It’s revealed that Michael Burnham is intrinsically connected to the Red Angel (or “Project Daedalus”, as it’s otherwise known). Project Daedalus was a Section 31 operation intended to explore time travel-related defence, in response (as many great scientific leaps are) to the Klingons’ exploring similar technology. And as it happens, Burnham’s parents, Leland, and Burnham herself are connected to it by a great many strings. The death of Burnham’s parents act as the focal point for the emotional weight of the episode, and I doubt anyone didn’t find a great deal of satisfaction for the “punctuations” Burnham leaves Leland with following the revelation of the truth. It truly is a shame Spock missed it, but we all know he’ll be entertained later down the line. (Of course, it must be stated that in the very next scene of Burnham venting her frustrations, it becomes very clear that Ms Martin-Green’s “form” is sorely lacking.)

I’ll return to Project Daedalus once I’ve gone over a few other things.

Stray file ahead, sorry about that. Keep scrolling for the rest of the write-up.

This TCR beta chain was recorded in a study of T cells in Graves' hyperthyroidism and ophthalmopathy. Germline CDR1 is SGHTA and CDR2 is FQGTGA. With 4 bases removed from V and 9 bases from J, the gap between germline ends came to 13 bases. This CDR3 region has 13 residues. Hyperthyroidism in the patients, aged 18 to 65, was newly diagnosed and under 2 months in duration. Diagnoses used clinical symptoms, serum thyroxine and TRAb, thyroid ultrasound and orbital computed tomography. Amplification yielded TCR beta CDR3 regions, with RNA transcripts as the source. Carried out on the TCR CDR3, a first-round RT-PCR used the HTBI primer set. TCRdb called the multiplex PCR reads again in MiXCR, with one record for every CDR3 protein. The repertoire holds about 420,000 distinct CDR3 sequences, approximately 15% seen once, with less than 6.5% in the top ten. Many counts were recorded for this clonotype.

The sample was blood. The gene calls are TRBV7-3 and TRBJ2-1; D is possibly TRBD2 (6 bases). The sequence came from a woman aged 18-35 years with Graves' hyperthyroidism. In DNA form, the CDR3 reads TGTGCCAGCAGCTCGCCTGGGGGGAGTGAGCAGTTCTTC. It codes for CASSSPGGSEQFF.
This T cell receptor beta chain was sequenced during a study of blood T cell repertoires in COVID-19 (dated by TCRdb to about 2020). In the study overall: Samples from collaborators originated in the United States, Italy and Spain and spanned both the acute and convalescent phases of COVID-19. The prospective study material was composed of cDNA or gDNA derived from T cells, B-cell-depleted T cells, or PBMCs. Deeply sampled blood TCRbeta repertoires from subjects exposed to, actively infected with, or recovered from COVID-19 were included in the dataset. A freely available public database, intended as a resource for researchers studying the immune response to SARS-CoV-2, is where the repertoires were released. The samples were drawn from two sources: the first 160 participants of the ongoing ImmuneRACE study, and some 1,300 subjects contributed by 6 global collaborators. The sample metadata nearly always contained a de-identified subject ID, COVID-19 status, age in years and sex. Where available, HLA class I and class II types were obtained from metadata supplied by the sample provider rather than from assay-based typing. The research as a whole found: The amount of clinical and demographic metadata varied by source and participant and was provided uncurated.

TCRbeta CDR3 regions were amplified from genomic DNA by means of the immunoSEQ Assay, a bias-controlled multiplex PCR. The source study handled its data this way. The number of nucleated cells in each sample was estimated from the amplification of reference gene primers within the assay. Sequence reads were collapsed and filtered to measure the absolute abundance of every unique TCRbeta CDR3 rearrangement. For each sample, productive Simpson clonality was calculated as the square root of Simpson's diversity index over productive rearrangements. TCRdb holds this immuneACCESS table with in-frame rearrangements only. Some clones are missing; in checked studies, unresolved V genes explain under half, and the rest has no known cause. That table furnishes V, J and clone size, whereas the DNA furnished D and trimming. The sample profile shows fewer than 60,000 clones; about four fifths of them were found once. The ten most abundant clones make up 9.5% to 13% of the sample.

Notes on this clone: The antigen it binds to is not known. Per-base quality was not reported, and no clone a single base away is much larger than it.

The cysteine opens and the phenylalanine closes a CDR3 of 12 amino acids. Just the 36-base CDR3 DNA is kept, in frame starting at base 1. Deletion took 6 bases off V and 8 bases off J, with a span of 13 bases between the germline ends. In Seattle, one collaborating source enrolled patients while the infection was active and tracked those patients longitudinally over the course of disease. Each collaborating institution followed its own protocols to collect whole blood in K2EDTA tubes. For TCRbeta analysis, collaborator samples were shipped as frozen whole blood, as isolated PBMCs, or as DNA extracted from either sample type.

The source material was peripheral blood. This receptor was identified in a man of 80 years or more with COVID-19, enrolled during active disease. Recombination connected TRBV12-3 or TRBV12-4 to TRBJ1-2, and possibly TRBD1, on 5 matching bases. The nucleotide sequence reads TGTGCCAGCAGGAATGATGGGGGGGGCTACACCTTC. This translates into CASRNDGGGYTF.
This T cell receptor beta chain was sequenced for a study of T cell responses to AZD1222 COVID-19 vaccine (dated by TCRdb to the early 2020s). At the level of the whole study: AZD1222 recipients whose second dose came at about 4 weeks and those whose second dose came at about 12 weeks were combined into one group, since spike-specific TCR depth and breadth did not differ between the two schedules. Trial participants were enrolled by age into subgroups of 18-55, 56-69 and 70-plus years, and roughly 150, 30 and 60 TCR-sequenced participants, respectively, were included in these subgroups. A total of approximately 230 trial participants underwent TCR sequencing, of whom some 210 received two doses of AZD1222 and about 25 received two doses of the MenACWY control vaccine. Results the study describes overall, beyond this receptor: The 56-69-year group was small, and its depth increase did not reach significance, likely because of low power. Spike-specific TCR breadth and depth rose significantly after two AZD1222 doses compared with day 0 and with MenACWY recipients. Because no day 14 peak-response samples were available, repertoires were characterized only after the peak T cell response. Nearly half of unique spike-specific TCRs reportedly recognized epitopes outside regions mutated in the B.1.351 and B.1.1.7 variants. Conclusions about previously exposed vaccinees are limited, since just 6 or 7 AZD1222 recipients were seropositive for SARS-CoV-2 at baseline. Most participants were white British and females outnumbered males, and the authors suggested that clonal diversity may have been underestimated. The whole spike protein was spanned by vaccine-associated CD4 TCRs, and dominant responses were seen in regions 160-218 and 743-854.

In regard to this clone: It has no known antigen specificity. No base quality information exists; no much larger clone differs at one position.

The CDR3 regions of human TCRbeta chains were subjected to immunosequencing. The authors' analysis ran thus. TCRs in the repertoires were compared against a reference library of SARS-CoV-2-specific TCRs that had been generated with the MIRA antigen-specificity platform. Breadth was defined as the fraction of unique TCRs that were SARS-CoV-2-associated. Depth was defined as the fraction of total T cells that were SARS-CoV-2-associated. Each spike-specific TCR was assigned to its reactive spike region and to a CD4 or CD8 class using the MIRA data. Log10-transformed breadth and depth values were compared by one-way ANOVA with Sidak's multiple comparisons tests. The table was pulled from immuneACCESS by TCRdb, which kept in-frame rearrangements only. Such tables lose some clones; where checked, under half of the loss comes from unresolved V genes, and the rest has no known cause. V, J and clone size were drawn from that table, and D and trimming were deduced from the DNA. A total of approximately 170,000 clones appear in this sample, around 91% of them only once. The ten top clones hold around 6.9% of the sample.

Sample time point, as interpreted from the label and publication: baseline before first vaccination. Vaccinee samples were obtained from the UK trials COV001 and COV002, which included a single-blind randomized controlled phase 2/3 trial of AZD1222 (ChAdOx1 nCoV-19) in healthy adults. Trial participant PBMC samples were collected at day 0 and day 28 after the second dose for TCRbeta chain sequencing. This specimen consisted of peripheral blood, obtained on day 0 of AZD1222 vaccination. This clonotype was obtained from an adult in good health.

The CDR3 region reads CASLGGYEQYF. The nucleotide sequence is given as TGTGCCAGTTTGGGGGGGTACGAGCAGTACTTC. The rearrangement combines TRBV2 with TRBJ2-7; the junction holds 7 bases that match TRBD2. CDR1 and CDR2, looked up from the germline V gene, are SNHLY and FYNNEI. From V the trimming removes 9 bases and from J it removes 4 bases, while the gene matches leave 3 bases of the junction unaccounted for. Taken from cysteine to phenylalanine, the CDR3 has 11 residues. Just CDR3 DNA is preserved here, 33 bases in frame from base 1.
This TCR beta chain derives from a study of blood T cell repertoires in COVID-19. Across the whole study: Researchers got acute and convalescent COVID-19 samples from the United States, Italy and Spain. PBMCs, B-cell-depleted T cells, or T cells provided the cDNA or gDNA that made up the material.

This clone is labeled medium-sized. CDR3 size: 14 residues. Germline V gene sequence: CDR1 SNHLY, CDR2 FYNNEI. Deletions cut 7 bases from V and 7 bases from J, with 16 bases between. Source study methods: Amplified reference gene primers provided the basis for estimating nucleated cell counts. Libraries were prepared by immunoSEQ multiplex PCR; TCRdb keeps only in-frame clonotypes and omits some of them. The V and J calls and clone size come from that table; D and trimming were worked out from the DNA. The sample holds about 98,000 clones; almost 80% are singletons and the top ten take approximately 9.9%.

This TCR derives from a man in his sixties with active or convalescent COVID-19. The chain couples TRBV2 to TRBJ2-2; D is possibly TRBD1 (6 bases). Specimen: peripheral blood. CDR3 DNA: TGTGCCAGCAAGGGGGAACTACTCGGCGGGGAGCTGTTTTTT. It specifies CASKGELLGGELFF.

There are a good number of character moments in the episode, but most of them play out as set-up for larger arcs. The scene involving Georgiou, Stamets, Tilly, and Culber is just… strange, yet entertaining. It involves some choice acting and perhaps the worst line ever dropped in an episode of Star Trek so far (and there have been many over the years). I don’t think I can emphasise just how bad this line is, so I’ll just quote it and let it sink in.

Don’t be so binary. In my universe, he was pansexual,
and we used to have DEFCON-level fun together.
And you too, papi

— her most Imperial Majesty, Mother of the Fatherland, Overlord of Vulcan, Dominus
of Qon’oS, Regina Andor, Emperor Philippa Georgiou Augustus Iaponius Centarius

Where is the Azure-Winged Magpie when I need her? That middle part needs her touch.
Forget Stamets. I need medication after that line.

Stamets’ “neurotic” defence of the scenario is simply hilarious, as is Tilly’s teenager-style reaction to the situation. But that line. That line is burned into my mind, now. I’ve let go of complaining about Star Trek: Discovery‘s “choice” writing for a while, but moments like this (and the general “density” of characters) makes me want to burst into whichever room the team uses to write in and teach them a few things about writing.